About BJJ

Jiu-jitsu is originally a Japanese martial art, practiced by the samurai. The samurai were the elite members of the Japanese military from the 12th until the late 19th century. When a samurai was disarmed in combat, he had to fight bare handed. The samurai were taught Jiu-Jitsu in schools called 'ryu'. Later through history Jiu-Jitsu would go on to be studied by others outside the military as well. From this Jiu-Jitsu, various forms of self-defense and sports were developed like aikido and judo.
Brazilian Jiu-Jitsu (abbreviated as BJJ) was developed by Carlos Gracie, who learned about Jiu-Jitsu late 19th and early 20th century. Carlos grew up as the son of a wealthy family, and met the Japanese judo/Jiu-Jitsu champion Maeda at the age of 19, after Maeda had settled in Brazil. In those days, few martial arts besides boxing and Capoeira were known in Brazil.
The Gracie brothers made a name for themselves by holding demonstration fights and winning in street fights. But it was mostly the younger brother Helio Gracie who laid the foundation for Brazilian Jiu-Jitsu. Helio was rather short and frail. This is why he focused on technique over strength. Motivated as he was, he soon became known across Brazil. This would be the basis for what today is a highly efficient style of fighting. Over time BJJ was also developed as a sport and competition rules were put in place.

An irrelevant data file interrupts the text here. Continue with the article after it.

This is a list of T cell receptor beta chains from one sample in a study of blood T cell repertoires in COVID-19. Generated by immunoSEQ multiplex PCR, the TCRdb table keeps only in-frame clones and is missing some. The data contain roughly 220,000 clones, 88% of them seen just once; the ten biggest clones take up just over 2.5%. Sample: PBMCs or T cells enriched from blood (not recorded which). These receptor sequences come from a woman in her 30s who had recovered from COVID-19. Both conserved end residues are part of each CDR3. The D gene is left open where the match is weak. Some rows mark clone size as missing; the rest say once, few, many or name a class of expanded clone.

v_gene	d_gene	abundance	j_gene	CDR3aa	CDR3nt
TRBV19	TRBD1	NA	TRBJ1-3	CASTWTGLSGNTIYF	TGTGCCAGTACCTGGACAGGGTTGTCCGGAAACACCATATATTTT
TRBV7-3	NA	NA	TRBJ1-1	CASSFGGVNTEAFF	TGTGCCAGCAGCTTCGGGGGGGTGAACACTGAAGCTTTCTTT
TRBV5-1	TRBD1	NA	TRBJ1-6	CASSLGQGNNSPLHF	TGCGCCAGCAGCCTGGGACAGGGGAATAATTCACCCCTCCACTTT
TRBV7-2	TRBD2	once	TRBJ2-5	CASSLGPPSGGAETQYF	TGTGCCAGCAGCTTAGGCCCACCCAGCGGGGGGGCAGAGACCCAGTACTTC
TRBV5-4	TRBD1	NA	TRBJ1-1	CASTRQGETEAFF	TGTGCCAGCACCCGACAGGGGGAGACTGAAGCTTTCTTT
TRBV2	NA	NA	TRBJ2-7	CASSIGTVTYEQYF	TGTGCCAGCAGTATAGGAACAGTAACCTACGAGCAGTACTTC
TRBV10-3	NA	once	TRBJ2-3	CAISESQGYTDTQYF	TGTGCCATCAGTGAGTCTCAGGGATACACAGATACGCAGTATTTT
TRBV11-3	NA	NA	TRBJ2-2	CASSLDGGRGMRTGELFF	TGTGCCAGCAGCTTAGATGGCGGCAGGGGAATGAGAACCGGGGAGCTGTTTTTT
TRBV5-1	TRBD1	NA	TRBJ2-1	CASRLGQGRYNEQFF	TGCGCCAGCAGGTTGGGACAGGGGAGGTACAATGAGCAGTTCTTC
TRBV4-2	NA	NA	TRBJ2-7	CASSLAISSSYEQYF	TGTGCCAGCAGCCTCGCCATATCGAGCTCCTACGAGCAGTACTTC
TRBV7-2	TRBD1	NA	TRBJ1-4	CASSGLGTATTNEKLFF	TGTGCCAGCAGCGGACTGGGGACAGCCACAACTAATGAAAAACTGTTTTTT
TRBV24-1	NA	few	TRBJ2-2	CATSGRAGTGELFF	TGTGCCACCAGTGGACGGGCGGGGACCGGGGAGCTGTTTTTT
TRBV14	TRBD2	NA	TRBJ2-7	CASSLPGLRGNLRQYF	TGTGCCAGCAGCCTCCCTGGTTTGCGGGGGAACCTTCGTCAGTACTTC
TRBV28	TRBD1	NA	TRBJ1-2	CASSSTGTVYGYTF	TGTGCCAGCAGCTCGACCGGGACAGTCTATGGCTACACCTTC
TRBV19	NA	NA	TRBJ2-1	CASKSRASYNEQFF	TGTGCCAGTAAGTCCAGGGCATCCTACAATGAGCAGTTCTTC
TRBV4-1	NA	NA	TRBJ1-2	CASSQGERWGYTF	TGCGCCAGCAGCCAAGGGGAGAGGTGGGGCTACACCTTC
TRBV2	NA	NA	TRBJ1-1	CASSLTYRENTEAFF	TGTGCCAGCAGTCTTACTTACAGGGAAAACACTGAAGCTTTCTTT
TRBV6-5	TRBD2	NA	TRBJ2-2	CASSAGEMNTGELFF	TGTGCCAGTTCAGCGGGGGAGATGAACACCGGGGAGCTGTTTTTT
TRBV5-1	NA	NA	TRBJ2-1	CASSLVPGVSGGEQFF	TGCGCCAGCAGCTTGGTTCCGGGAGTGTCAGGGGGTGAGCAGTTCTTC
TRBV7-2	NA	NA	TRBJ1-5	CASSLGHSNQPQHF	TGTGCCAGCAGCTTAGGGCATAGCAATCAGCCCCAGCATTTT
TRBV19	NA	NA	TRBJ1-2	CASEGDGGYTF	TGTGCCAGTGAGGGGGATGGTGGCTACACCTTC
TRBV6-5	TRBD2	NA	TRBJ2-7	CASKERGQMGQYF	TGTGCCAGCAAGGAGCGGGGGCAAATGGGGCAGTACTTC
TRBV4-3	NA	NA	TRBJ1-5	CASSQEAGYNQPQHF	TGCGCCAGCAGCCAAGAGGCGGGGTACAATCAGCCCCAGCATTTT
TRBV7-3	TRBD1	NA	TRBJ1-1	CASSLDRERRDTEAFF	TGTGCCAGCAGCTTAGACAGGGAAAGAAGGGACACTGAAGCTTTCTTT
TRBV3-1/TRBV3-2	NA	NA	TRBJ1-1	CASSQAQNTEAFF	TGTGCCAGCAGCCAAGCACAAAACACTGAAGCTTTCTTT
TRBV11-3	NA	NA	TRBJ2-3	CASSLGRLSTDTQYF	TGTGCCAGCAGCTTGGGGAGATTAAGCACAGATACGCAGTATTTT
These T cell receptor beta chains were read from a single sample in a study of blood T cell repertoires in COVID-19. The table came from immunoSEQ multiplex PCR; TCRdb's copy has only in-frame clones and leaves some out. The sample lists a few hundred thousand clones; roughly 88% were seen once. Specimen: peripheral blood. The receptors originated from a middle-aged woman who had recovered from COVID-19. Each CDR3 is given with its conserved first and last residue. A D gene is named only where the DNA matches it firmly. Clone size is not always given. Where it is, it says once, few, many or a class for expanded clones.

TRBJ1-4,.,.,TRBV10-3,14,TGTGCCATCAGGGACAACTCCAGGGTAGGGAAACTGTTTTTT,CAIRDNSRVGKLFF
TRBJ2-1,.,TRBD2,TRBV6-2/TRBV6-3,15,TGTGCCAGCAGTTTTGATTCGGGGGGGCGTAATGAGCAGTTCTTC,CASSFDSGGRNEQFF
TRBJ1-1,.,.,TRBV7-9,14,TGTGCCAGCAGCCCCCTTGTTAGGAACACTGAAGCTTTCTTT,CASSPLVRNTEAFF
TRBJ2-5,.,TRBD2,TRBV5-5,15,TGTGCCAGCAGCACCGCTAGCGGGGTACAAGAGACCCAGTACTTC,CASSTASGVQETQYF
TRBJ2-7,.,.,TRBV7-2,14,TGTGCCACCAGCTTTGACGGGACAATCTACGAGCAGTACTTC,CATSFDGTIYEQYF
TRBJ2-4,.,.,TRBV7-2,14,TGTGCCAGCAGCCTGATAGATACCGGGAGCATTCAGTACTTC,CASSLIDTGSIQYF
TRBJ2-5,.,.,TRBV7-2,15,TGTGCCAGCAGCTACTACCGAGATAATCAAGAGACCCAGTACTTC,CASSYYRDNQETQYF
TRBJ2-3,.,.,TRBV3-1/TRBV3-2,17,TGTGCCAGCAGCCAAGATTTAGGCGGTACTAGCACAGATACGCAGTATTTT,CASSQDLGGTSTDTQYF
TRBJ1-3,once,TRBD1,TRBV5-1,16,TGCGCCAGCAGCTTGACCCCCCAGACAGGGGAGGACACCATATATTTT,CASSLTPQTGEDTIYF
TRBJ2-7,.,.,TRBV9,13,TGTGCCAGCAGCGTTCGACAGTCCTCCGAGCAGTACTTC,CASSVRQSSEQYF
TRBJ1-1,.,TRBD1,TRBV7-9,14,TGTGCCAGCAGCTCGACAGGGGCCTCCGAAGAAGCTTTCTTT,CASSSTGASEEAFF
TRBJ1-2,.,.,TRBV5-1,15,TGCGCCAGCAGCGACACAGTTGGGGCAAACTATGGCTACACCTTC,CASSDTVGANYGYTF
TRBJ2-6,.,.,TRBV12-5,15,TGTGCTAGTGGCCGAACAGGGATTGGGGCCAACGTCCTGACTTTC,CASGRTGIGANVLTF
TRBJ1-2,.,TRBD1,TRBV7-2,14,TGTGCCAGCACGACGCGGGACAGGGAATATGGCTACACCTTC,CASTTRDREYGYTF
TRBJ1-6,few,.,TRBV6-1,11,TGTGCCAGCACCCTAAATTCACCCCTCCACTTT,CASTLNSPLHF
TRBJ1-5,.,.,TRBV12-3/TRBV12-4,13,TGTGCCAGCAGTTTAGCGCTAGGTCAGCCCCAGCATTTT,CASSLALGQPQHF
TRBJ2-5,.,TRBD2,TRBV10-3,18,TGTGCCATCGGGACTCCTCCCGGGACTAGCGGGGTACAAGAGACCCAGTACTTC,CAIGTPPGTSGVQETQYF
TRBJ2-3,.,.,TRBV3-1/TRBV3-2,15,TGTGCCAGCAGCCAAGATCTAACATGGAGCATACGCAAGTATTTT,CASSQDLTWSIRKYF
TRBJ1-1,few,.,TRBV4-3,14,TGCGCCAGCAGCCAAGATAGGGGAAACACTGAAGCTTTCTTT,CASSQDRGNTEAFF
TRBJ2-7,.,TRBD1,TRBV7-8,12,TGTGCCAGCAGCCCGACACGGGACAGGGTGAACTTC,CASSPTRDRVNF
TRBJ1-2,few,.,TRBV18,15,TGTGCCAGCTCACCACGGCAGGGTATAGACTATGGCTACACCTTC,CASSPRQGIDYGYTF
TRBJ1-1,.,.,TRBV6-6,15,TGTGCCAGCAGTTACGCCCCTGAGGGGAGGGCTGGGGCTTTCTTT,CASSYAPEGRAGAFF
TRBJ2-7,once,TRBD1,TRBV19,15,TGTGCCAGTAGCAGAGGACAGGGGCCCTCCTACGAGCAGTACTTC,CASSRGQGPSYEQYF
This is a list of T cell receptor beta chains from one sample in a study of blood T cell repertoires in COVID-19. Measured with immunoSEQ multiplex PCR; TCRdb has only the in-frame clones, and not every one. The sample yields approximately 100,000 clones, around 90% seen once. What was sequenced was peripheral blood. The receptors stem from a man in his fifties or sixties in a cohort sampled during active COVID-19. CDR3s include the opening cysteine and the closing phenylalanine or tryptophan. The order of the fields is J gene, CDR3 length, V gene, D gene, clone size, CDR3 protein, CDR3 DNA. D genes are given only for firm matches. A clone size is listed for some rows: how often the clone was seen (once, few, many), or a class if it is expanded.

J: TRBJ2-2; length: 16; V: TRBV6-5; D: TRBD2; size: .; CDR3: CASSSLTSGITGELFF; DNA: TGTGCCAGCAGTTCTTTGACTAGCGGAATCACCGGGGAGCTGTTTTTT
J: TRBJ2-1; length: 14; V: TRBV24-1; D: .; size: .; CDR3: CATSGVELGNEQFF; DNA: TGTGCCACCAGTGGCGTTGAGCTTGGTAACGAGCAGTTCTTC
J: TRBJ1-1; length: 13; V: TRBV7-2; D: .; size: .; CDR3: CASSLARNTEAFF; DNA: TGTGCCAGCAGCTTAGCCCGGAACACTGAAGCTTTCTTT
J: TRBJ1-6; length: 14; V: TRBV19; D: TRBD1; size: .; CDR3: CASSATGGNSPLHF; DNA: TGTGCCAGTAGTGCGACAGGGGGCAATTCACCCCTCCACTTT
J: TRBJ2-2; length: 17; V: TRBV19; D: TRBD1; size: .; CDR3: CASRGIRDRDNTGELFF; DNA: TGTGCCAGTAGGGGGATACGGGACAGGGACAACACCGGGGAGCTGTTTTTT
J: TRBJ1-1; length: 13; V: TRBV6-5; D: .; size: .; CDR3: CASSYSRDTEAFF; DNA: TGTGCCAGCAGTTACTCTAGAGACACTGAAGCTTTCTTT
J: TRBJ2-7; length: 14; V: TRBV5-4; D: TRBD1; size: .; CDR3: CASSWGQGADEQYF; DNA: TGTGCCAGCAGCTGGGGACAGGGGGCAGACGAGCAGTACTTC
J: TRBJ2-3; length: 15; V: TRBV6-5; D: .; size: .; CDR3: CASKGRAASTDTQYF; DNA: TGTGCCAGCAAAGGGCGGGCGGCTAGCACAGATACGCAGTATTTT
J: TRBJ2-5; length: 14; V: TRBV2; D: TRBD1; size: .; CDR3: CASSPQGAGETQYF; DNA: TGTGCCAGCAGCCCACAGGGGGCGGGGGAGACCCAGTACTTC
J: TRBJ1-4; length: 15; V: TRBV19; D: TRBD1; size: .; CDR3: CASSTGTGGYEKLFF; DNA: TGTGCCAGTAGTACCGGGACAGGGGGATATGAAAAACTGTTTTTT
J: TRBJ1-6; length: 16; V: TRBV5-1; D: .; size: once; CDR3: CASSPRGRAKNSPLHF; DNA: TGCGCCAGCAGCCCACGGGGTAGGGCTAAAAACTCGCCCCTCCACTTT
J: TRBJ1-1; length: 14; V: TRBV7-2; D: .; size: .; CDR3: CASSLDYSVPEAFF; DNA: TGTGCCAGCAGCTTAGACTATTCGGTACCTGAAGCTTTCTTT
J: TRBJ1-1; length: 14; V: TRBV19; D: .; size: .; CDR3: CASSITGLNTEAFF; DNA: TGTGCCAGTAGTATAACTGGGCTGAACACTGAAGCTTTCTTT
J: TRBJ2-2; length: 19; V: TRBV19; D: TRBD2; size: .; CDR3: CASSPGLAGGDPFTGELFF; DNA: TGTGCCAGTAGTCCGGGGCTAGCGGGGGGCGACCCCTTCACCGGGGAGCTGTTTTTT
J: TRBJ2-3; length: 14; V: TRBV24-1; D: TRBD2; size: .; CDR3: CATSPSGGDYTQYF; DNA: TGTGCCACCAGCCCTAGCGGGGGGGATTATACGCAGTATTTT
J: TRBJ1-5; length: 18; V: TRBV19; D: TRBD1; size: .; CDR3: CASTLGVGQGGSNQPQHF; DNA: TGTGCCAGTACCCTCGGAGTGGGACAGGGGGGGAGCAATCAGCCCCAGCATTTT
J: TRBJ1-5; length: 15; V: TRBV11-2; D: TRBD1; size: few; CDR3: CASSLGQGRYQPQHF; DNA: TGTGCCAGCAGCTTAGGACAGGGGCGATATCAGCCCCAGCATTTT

BJJ is a martial art that aims to bring the opponent to the ground as quickly as possible, through a takedown, roll or shoot, and then proceed with the ground fight. Once on the ground, the opponent can be defeated with the different Jiu-Jitsu techniques. Research shows that 80 percent of all street fights end on the ground.
With BJJ its all about the technique and not the strength. The idea is that even a smaller or weaker person with the right techniques and movements can defend himself against a stronger and larger opponent. BJJ has proven its value time and time again in the recent decades. Look at the top MMA fights of the Gracie family.

BJJ is therefore a very suitable martial art for lighter and or smaller person, and of course it’s also very suitable for women. BJJ can also be practiced as competitive sport, in which there is a difference between regular sport BJJ (with traditional GI), grappling (without GI, kicks and punches are not allowed) and MMA (mixed martial arts).

The general training courses are made up of three different elements: warming up, techniques and sparring.
For the average person, BJJ may seem like an incoherent game of wrestling. However, there it’s very systematic, so that new practitioners learn to apply the techniques in a structured way.

Deel dit via